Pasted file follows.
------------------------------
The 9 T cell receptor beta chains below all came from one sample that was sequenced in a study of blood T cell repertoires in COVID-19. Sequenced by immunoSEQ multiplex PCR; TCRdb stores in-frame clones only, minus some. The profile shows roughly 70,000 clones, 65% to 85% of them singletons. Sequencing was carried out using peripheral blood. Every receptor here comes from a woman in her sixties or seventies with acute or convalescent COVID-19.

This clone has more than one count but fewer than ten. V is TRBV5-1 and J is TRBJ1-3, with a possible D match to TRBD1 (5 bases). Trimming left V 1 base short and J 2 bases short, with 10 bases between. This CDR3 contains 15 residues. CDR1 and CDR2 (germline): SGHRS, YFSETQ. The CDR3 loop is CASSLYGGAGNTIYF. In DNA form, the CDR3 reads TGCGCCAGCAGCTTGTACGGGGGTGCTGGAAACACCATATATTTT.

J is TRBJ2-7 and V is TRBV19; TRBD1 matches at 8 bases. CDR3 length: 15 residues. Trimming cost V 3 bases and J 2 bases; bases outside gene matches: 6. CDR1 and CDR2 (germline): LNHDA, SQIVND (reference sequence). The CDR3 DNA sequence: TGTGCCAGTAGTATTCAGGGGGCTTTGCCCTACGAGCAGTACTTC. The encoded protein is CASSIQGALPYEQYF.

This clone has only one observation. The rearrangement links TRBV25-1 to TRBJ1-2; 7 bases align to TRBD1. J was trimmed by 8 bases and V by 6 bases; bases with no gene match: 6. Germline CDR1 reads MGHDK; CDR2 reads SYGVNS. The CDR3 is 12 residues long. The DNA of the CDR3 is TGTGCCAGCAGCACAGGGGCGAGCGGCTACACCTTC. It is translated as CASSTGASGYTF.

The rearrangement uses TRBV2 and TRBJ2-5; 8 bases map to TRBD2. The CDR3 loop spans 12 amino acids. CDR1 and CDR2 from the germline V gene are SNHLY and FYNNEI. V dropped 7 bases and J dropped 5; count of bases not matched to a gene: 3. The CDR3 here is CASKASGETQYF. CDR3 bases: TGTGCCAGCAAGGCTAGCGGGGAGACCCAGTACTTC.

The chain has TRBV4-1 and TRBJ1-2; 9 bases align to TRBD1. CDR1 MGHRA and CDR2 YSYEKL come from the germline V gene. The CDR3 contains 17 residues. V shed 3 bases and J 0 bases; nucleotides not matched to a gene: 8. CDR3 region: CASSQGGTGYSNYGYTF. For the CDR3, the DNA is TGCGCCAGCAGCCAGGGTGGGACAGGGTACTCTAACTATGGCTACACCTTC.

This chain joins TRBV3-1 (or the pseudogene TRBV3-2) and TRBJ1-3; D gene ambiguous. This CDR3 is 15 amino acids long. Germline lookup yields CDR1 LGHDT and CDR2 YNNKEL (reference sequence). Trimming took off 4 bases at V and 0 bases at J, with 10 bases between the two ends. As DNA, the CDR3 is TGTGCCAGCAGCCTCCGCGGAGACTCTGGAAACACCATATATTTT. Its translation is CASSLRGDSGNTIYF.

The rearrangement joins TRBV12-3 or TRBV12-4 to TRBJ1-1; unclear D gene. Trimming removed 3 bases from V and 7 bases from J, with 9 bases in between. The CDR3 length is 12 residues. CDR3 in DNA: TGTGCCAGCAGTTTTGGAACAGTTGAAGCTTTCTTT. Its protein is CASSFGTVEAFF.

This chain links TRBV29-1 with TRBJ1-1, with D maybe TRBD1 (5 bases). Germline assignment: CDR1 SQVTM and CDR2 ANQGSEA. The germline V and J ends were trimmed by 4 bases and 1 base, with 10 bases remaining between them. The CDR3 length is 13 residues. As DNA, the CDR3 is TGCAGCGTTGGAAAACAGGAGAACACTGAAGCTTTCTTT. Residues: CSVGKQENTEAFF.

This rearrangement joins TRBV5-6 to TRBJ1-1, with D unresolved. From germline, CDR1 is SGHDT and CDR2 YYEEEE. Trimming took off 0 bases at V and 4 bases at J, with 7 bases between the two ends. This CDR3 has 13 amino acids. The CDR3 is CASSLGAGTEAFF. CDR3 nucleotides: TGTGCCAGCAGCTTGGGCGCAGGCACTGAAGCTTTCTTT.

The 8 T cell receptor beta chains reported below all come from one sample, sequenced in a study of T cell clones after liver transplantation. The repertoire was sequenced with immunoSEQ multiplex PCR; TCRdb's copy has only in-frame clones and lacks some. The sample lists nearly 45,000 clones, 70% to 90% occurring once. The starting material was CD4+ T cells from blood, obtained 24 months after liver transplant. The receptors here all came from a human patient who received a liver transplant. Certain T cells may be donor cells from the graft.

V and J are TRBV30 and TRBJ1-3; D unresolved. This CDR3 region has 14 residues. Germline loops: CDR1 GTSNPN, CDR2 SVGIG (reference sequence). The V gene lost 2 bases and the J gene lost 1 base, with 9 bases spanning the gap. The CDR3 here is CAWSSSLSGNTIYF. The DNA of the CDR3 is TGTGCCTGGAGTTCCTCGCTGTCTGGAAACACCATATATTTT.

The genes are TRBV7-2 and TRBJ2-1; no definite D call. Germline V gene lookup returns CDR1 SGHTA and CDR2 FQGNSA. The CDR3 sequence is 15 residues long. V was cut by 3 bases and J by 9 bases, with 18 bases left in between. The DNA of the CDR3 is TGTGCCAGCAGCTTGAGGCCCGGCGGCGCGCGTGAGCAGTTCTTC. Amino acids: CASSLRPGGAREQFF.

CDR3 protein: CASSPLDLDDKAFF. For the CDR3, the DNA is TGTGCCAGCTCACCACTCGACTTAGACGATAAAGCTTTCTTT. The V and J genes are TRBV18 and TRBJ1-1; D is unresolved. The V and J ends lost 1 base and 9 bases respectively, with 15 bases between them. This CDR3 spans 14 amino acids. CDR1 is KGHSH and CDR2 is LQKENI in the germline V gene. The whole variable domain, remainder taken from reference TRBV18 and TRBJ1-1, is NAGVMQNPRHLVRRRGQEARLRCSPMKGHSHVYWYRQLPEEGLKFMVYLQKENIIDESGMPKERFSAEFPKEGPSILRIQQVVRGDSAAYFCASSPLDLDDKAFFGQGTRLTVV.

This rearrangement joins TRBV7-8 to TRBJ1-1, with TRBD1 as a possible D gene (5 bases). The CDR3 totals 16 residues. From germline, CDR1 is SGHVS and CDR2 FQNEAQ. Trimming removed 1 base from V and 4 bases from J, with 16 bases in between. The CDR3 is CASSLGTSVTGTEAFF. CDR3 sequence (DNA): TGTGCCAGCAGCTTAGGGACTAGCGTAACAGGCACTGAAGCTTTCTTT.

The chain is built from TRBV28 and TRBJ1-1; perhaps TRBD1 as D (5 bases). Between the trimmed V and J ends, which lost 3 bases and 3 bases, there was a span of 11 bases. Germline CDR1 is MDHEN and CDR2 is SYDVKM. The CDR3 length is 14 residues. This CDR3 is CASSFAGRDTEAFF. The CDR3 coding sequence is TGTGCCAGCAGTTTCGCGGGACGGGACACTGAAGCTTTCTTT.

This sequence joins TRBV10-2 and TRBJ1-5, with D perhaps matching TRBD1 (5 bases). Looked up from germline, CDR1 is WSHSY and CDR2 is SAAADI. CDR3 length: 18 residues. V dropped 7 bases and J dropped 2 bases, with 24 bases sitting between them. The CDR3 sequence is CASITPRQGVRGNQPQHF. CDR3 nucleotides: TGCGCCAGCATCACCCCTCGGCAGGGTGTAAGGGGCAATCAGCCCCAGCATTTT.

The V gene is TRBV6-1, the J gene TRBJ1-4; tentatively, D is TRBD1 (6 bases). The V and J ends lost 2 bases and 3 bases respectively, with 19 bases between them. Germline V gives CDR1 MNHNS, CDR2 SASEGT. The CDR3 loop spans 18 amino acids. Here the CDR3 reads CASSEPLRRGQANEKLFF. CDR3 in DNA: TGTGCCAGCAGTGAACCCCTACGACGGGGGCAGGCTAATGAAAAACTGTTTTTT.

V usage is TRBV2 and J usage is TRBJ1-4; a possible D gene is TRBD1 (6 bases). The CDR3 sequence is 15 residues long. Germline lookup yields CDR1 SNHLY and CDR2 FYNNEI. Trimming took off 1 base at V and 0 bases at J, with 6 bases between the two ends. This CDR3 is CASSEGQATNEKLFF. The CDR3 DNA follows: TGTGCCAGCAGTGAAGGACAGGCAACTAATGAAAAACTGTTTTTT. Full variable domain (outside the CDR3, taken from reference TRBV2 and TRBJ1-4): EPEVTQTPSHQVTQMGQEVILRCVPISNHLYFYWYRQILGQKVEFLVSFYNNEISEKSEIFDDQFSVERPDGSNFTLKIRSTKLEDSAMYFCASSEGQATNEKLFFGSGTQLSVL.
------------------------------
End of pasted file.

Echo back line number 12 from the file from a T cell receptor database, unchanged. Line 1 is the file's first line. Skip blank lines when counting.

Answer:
V and J are TRBV30 and TRBJ1-3; D unresolved. This CDR3 region has 14 residues. Germline loops: CDR1 GTSNPN, CDR2 SVGIG (reference sequence). The V gene lost 2 bases and the J gene lost 1 base, with 9 bases spanning the gap. The CDR3 here is CAWSSSLSGNTIYF. The DNA of the CDR3 is TGTGCCTGGAGTTCCTCGCTGTCTGGAAACACCATATATTTT.